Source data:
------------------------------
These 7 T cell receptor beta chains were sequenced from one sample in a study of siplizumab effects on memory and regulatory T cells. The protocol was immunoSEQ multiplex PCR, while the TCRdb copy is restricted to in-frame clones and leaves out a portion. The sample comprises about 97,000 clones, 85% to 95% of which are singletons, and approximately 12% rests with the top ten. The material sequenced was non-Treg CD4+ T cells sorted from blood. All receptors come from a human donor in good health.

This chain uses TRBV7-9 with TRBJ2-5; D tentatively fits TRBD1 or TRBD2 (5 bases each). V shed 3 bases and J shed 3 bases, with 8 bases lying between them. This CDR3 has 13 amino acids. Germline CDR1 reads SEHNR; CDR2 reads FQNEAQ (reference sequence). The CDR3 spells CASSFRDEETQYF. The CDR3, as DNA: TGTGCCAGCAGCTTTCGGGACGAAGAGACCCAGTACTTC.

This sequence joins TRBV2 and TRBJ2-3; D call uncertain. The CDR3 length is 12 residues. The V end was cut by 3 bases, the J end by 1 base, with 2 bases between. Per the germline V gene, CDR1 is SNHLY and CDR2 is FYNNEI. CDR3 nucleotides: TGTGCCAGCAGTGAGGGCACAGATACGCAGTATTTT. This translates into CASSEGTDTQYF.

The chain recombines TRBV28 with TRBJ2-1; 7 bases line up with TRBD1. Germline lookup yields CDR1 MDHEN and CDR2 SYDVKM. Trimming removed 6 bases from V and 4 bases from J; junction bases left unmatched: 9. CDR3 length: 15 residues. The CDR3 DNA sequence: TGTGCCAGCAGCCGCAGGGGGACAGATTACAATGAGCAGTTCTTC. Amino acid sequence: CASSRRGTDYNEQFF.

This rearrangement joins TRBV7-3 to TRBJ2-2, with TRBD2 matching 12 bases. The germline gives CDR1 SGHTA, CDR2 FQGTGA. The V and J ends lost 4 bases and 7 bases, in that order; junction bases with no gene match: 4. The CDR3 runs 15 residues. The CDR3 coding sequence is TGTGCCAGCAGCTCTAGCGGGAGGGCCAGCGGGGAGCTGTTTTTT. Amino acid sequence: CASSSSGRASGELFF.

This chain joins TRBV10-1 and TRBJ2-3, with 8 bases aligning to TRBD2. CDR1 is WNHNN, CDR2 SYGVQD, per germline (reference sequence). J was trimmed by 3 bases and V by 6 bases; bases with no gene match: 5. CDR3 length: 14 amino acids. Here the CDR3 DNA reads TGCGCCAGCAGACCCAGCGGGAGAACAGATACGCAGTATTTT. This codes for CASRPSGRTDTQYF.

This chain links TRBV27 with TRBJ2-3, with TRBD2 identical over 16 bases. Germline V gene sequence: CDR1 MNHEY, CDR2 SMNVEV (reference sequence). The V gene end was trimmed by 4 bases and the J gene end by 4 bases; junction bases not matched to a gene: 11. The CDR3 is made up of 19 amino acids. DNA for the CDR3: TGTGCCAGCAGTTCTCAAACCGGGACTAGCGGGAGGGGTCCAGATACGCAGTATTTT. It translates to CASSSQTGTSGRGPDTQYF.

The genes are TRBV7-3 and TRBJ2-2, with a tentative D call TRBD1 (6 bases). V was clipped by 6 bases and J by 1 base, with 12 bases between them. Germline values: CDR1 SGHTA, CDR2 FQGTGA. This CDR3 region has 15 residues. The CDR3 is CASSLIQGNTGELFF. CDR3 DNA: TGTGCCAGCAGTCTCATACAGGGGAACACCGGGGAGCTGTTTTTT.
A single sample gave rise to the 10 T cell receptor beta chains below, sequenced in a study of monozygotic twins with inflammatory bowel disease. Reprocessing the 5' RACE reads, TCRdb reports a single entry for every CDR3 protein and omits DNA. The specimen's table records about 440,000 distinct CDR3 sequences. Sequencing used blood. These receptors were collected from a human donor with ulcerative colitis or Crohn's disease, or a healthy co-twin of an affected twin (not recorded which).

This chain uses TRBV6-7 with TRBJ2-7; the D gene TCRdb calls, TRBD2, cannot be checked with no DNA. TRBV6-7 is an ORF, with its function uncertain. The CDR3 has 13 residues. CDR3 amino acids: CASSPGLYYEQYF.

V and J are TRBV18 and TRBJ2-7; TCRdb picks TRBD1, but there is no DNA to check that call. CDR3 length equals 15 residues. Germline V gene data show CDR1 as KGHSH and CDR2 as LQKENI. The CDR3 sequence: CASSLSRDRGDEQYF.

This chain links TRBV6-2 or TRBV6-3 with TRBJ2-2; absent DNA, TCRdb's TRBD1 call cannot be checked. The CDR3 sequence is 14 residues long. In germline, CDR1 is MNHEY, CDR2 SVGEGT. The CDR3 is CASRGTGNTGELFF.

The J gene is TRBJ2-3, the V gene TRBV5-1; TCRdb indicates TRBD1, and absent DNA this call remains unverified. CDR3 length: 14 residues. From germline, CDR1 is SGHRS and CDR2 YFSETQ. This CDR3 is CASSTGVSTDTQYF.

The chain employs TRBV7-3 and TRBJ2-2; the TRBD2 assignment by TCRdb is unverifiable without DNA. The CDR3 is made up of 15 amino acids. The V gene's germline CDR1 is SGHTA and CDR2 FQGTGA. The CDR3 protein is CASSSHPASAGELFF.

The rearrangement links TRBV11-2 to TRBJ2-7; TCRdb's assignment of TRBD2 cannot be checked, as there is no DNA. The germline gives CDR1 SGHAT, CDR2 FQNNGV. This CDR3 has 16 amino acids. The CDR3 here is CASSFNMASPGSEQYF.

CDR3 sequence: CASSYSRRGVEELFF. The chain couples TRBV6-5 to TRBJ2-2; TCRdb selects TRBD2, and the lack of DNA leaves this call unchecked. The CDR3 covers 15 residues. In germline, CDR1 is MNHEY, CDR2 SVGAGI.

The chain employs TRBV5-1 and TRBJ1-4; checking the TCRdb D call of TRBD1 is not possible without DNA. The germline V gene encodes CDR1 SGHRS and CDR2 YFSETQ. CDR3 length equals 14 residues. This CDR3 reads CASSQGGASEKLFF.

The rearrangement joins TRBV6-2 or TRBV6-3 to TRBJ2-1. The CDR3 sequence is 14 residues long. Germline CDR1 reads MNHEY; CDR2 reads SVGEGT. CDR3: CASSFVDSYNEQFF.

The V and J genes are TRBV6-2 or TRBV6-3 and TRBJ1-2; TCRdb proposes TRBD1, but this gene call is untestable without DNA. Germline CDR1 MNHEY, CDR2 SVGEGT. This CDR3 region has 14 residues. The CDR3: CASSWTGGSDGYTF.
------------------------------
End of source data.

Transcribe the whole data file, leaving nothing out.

These 7 T cell receptor beta chains were sequenced from one sample in a study of siplizumab effects on memory and regulatory T cells. The protocol was immunoSEQ multiplex PCR, while the TCRdb copy is restricted to in-frame clones and leaves out a portion. The sample comprises about 97,000 clones, 85% to 95% of which are singletons, and approximately 12% rests with the top ten. The material sequenced was non-Treg CD4+ T cells sorted from blood. All receptors come from a human donor in good health.

This chain uses TRBV7-9 with TRBJ2-5; D tentatively fits TRBD1 or TRBD2 (5 bases each). V shed 3 bases and J shed 3 bases, with 8 bases lying between them. This CDR3 has 13 amino acids. Germline CDR1 reads SEHNR; CDR2 reads FQNEAQ (reference sequence). The CDR3 spells CASSFRDEETQYF. The CDR3, as DNA: TGTGCCAGCAGCTTTCGGGACGAAGAGACCCAGTACTTC.

This sequence joins TRBV2 and TRBJ2-3; D call uncertain. The CDR3 length is 12 residues. The V end was cut by 3 bases, the J end by 1 base, with 2 bases between. Per the germline V gene, CDR1 is SNHLY and CDR2 is FYNNEI. CDR3 nucleotides: TGTGCCAGCAGTGAGGGCACAGATACGCAGTATTTT. This translates into CASSEGTDTQYF.

The chain recombines TRBV28 with TRBJ2-1; 7 bases line up with TRBD1. Germline lookup yields CDR1 MDHEN and CDR2 SYDVKM. Trimming removed 6 bases from V and 4 bases from J; junction bases left unmatched: 9. CDR3 length: 15 residues. The CDR3 DNA sequence: TGTGCCAGCAGCCGCAGGGGGACAGATTACAATGAGCAGTTCTTC. Amino acid sequence: CASSRRGTDYNEQFF.

This rearrangement joins TRBV7-3 to TRBJ2-2, with TRBD2 matching 12 bases. The germline gives CDR1 SGHTA, CDR2 FQGTGA. The V and J ends lost 4 bases and 7 bases, in that order; junction bases with no gene match: 4. The CDR3 runs 15 residues. The CDR3 coding sequence is TGTGCCAGCAGCTCTAGCGGGAGGGCCAGCGGGGAGCTGTTTTTT. Amino acid sequence: CASSSSGRASGELFF.

This chain joins TRBV10-1 and TRBJ2-3, with 8 bases aligning to TRBD2. CDR1 is WNHNN, CDR2 SYGVQD, per germline (reference sequence). J was trimmed by 3 bases and V by 6 bases; bases with no gene match: 5. CDR3 length: 14 amino acids. Here the CDR3 DNA reads TGCGCCAGCAGACCCAGCGGGAGAACAGATACGCAGTATTTT. This codes for CASRPSGRTDTQYF.

This chain links TRBV27 with TRBJ2-3, with TRBD2 identical over 16 bases. Germline V gene sequence: CDR1 MNHEY, CDR2 SMNVEV (reference sequence). The V gene end was trimmed by 4 bases and the J gene end by 4 bases; junction bases not matched to a gene: 11. The CDR3 is made up of 19 amino acids. DNA for the CDR3: TGTGCCAGCAGTTCTCAAACCGGGACTAGCGGGAGGGGTCCAGATACGCAGTATTTT. It translates to CASSSQTGTSGRGPDTQYF.

The genes are TRBV7-3 and TRBJ2-2, with a tentative D call TRBD1 (6 bases). V was clipped by 6 bases and J by 1 base, with 12 bases between them. Germline values: CDR1 SGHTA, CDR2 FQGTGA. This CDR3 region has 15 residues. The CDR3 is CASSLIQGNTGELFF. CDR3 DNA: TGTGCCAGCAGTCTCATACAGGGGAACACCGGGGAGCTGTTTTTT.
A single sample gave rise to the 10 T cell receptor beta chains below, sequenced in a study of monozygotic twins with inflammatory bowel disease. Reprocessing the 5' RACE reads, TCRdb reports a single entry for every CDR3 protein and omits DNA. The specimen's table records about 440,000 distinct CDR3 sequences. Sequencing used blood. These receptors were collected from a human donor with ulcerative colitis or Crohn's disease, or a healthy co-twin of an affected twin (not recorded which).

This chain uses TRBV6-7 with TRBJ2-7; the D gene TCRdb calls, TRBD2, cannot be checked with no DNA. TRBV6-7 is an ORF, with its function uncertain. The CDR3 has 13 residues. CDR3 amino acids: CASSPGLYYEQYF.

V and J are TRBV18 and TRBJ2-7; TCRdb picks TRBD1, but there is no DNA to check that call. CDR3 length equals 15 residues. Germline V gene data show CDR1 as KGHSH and CDR2 as LQKENI. The CDR3 sequence: CASSLSRDRGDEQYF.

This chain links TRBV6-2 or TRBV6-3 with TRBJ2-2; absent DNA, TCRdb's TRBD1 call cannot be checked. The CDR3 sequence is 14 residues long. In germline, CDR1 is MNHEY, CDR2 SVGEGT. The CDR3 is CASRGTGNTGELFF.

The J gene is TRBJ2-3, the V gene TRBV5-1; TCRdb indicates TRBD1, and absent DNA this call remains unverified. CDR3 length: 14 residues. From germline, CDR1 is SGHRS and CDR2 YFSETQ. This CDR3 is CASSTGVSTDTQYF.

The chain employs TRBV7-3 and TRBJ2-2; the TRBD2 assignment by TCRdb is unverifiable without DNA. The CDR3 is made up of 15 amino acids. The V gene's germline CDR1 is SGHTA and CDR2 FQGTGA. The CDR3 protein is CASSSHPASAGELFF.

The rearrangement links TRBV11-2 to TRBJ2-7; TCRdb's assignment of TRBD2 cannot be checked, as there is no DNA. The germline gives CDR1 SGHAT, CDR2 FQNNGV. This CDR3 has 16 amino acids. The CDR3 here is CASSFNMASPGSEQYF.

CDR3 sequence: CASSYSRRGVEELFF. The chain couples TRBV6-5 to TRBJ2-2; TCRdb selects TRBD2, and the lack of DNA leaves this call unchecked. The CDR3 covers 15 residues. In germline, CDR1 is MNHEY, CDR2 SVGAGI.

The chain employs TRBV5-1 and TRBJ1-4; checking the TCRdb D call of TRBD1 is not possible without DNA. The germline V gene encodes CDR1 SGHRS and CDR2 YFSETQ. CDR3 length equals 14 residues. This CDR3 reads CASSQGGASEKLFF.

The rearrangement joins TRBV6-2 or TRBV6-3 to TRBJ2-1. The CDR3 sequence is 14 residues long. Germline CDR1 reads MNHEY; CDR2 reads SVGEGT. CDR3: CASSFVDSYNEQFF.

The V and J genes are TRBV6-2 or TRBV6-3 and TRBJ1-2; TCRdb proposes TRBD1, but this gene call is untestable without DNA. Germline CDR1 MNHEY, CDR2 SVGEGT. This CDR3 region has 14 residues. The CDR3: CASSWTGGSDGYTF.